Cats, Boobs, On Demand Content, and Video Games. The internet in a nutshell, brought to you by Google Play.
Last night I had a horrifying dream that a group of well-intentioned middle-aged people who could not distinguish between a domain name and an IP address were trying to regulate the Internet. Then I woke up and the Judiciary Committee’s SOPA hearings were on.
It’s exactly as we feared. For every person who appears to have some grip on the issue, there were three or four yelling at him.
“I’m not a nerd,” said Rep. Zoe Lofgren (D- Calif.). “I aspire to be a nerd.”
“I’m a nerd,” said Rep. Darrell Issa (R-Calif.).
If I had a dime for every time someone in the hearing used the phrase “I’m not a nerd” or “I’m no tech expert, but they tell me . . .,” I’d have a large number of dimes and still feel intensely worried about the future of the uncensored Internet. If this were surgery, the patient would have run out screaming a long time ago. But this is like a group of well-intentioned amateurs getting together to perform heart surgery on a patient incapable of moving. “We hear from the motion picture industry that heart surgery is what’s required,” they say cheerily. “We’re not going to cut the good valves, just the bad — neurons, or whatever you call those durn thingies.”
This is terrifying to watch. It would be amusing — there’s nothing like people who did not grow up with the Internet attempting to ask questions about technology very slowly and stumbling over words like “server” and “service” when you want an easy laugh. Except that this time, the joke’s on us."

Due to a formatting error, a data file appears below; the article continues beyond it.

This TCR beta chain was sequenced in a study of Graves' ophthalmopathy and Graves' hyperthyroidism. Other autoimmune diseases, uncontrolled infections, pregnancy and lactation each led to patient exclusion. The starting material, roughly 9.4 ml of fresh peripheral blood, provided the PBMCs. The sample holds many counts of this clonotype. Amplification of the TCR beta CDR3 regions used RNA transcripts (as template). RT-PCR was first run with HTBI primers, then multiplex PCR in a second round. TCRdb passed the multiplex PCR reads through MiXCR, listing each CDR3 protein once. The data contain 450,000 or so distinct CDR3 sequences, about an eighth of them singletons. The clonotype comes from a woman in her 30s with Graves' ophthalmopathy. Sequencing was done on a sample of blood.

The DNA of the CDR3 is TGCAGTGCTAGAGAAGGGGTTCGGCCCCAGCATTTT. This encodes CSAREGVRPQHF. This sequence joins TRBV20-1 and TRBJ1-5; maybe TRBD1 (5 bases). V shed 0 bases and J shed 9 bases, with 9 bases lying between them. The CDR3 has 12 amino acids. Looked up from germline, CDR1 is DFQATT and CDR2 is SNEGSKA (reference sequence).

"Google is not going to be Facebook. Likewise, Microsoft was not going to be Google. And it is partly because, contrary to the shibboleths of user-created blah-blah, people love content—and, mirabile dictu, it increases traffic. The problem is, advertisers don’t love it. Or they don’t love it enough. Or there is so much of it, they can be fickle lovers of it—hence the cost goes down (and down). This math has actually created an entire genre of online businesses that are all about being able to keep lowering the cost of content to keep up with the ever-lower price that can be charged for it.
And yet, there is content that works—that remains unique and that commands premium pricing. That’s television—or video.
Put another way, what still works, what advertisers and audiences still seek, is superexpensive content.
And there is a model in which mature non-content-producing businesses help themselves by becoming sophisticated content producers: the premium channel business, the HBO model. HBO was not a content creator; it was effectively just an aggregator and a redistributor. But faced with higher licensing fees and lower margins, and looking to solidify its own brand, it started to produce its own content."